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Over £600m lost to investment fraud: How to avoid fake deals

Over £600m lost to investment fraud: How to avoid fake deals
Matt Browning
Written By:
Matt Browning

More than £600m was lost by victims of investment fraud in the last year, data from a scam prevention service finds.

The total amount taken by scammers was £612,208,663. One victim alone lost £11.9m.

On average, the amount lost to investment fraudsters was £25,110 between January 2023 and 2024 from 30,130 reported cases, according to Action Fraud’s figures.

Victims aged between 55 and 64 years old were the most targeted age group, with over £133m lost to the scam.

Investment fraud involves criminals contacting people out of the blue to convince them to put money into schemes or products that do not exist or funds that have zero worth.

Cash is usually asked to be invested into valuable metals like gold and silver, a foreign currency exchange or, most commonly, cryptocurrency.

Cryptocurrency most common type of investment fraud

Currently, cryptocurrency represents 40% of all investment fraud reported to the City of London Police – the national lead force for fraud. This scam has proved popular, as fraudsters can ask for smaller upfront fees to prove an investment is growing in value, which presents itself as a small risk for investors.

In over 850 cases, the endorsement of celebrities was used on social media adverts to further convince people to part ways with their cash on fake trading platforms or stocks.

Scammers also created fake articles promoting those stocks supposedly written by influential figures within the financial industry, including Martin Lewis.

Meanwhile, investment fraud represents a large chunk of the £2.3bn lost to fraudsters in the UK last year, and Oliver Little, temporary detective superintendent at City of London Police, is “particularly concerned” about the older demographic being targeted by scam artists.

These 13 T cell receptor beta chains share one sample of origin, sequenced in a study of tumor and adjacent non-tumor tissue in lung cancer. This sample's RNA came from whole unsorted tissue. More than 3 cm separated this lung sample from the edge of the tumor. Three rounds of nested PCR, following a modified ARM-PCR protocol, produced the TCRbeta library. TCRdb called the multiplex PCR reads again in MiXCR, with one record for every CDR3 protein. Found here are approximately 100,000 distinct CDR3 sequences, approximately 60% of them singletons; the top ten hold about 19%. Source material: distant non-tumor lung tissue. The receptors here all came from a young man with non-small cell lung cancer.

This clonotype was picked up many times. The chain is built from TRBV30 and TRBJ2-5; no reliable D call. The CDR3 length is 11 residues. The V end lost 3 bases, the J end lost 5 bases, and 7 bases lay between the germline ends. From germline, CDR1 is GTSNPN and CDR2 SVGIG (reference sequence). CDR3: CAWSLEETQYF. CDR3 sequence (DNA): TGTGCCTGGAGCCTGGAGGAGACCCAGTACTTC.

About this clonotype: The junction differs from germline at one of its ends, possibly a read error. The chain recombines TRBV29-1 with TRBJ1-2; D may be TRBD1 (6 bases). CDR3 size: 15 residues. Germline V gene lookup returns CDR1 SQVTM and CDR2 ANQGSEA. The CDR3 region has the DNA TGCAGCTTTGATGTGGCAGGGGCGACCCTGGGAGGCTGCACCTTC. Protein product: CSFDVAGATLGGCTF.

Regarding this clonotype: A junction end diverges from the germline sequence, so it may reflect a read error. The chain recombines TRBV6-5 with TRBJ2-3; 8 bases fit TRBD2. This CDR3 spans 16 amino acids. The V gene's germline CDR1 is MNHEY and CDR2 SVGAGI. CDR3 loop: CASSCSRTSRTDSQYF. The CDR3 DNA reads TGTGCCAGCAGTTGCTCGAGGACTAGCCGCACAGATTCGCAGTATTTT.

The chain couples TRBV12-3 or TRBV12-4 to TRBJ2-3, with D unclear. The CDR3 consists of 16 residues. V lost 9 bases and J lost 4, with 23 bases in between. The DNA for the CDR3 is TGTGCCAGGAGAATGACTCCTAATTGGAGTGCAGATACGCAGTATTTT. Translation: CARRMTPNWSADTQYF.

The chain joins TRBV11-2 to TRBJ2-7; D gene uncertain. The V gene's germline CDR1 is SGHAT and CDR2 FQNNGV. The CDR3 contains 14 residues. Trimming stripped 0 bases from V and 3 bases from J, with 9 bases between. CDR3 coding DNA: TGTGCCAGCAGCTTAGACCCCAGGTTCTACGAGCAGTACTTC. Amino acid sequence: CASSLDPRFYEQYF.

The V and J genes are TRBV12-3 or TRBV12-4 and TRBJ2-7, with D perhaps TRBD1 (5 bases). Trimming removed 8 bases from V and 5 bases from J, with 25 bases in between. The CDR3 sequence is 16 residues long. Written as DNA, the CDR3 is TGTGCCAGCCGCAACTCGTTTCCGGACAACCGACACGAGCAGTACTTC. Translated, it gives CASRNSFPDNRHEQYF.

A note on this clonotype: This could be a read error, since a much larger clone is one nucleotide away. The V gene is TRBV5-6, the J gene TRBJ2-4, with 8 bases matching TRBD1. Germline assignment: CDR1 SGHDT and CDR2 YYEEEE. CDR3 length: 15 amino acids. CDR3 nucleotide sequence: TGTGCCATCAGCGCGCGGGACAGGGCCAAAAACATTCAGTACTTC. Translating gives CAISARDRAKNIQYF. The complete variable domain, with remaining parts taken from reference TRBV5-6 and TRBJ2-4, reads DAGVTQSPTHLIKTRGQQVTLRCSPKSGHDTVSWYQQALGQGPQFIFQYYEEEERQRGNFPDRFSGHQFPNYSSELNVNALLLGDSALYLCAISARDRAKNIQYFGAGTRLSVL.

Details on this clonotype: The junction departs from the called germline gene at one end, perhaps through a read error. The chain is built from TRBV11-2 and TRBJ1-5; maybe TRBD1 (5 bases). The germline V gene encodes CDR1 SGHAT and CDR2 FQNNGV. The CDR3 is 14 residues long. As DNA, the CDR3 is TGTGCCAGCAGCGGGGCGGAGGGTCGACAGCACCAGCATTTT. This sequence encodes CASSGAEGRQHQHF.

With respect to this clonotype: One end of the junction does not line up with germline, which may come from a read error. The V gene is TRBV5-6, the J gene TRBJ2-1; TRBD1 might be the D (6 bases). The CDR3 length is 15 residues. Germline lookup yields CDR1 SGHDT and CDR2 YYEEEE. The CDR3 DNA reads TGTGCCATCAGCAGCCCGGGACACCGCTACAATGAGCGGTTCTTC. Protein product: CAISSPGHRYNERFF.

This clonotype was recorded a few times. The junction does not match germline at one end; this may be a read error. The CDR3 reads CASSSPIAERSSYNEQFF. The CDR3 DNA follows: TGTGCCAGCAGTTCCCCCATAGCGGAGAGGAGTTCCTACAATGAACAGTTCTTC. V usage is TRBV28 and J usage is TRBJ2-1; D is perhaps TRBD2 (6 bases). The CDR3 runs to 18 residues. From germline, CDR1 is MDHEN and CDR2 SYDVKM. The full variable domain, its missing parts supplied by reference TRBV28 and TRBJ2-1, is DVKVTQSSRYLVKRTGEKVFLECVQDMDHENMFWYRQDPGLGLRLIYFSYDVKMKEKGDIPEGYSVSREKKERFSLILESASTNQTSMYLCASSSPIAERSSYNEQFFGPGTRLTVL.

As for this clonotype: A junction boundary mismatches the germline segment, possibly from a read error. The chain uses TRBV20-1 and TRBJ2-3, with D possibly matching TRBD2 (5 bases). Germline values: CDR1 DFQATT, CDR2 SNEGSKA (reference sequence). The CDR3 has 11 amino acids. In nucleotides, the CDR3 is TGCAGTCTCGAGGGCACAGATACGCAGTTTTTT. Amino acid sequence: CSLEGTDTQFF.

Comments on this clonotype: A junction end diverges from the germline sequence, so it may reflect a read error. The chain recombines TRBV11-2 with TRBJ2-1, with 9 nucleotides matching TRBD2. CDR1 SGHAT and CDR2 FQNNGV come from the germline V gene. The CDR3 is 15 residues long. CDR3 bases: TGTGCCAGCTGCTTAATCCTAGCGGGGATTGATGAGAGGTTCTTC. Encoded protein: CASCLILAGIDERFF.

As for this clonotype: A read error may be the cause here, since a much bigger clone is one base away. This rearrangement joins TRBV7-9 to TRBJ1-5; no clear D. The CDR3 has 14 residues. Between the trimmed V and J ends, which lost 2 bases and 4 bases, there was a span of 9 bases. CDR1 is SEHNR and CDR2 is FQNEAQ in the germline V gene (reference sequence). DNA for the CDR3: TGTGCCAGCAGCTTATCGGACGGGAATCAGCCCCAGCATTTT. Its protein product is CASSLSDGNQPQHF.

Fraud victims usually have ‘healthy’ savings amount

Little said: “Investment fraud destroys lives and is of particular concern to the older demographic of the UK public.

“Victims who are being targeted are those with a healthy amount of savings who have put their hard-earned money away for a rainy day or to help support family, and have been robbed of those opportunities.”

Little added: “If you are contacted out of the blue and asked if you would like to invest money, even if you meet someone face-to-face or at an office location, do not be rushed into handing over any money.”

“We advise everyone to take preventative measures before making a large financial commitment. It’s an age-old saying, but if it sounds too good to be true, it probably is.”

Here are three tips on how to avoid becoming a victim of investment fraud and what to do if it happens, from the City of London Police.

How to protect yourself:

  1. Investment opportunities: Don’t be rushed into making an investment. Remember, legitimate organisations will never pressure you into investing on the spot.
  2. Seek advice first: Before making significant financial decisions, speak with trusted friends or family members, or seek professional independent advice.
  3. FCA register: Use the Financial Conduct Authority’s (FCA’s) register to check if the company is regulated by the FCA. If you deal with a firm (or individual) that isn’t regulated, you may not be covered by the Financial Ombudsman Service (FOS) if things go wrong and you lose your money.


What to do if you’ve been a victim:

  • You could be targeted again: Fraudsters sometimes re-establish contact with previous victims claiming that they can help them recover lost money – this is just a secondary scam. Hang up on any callers that claim they can get your money back for you.
  • Identity theft: If you suspect your identity may have been stolen, you can check your credit rating quickly and easily online. You should do this every few months anyway, using a reputable service provider, and follow up on any unexpected or suspicious results.
  • Legal advice: In many cases of fraud, there is a close correlation between what may be considered fraud and the civil tort of deceit and/or breach of contract, for which there are civil litigation options. We would always advise that you seek professional legal advice or contact Citizens Advice to understand your options.


For more information about how to invest safely, the City of London Police recommends visiting the FCA’s scam page.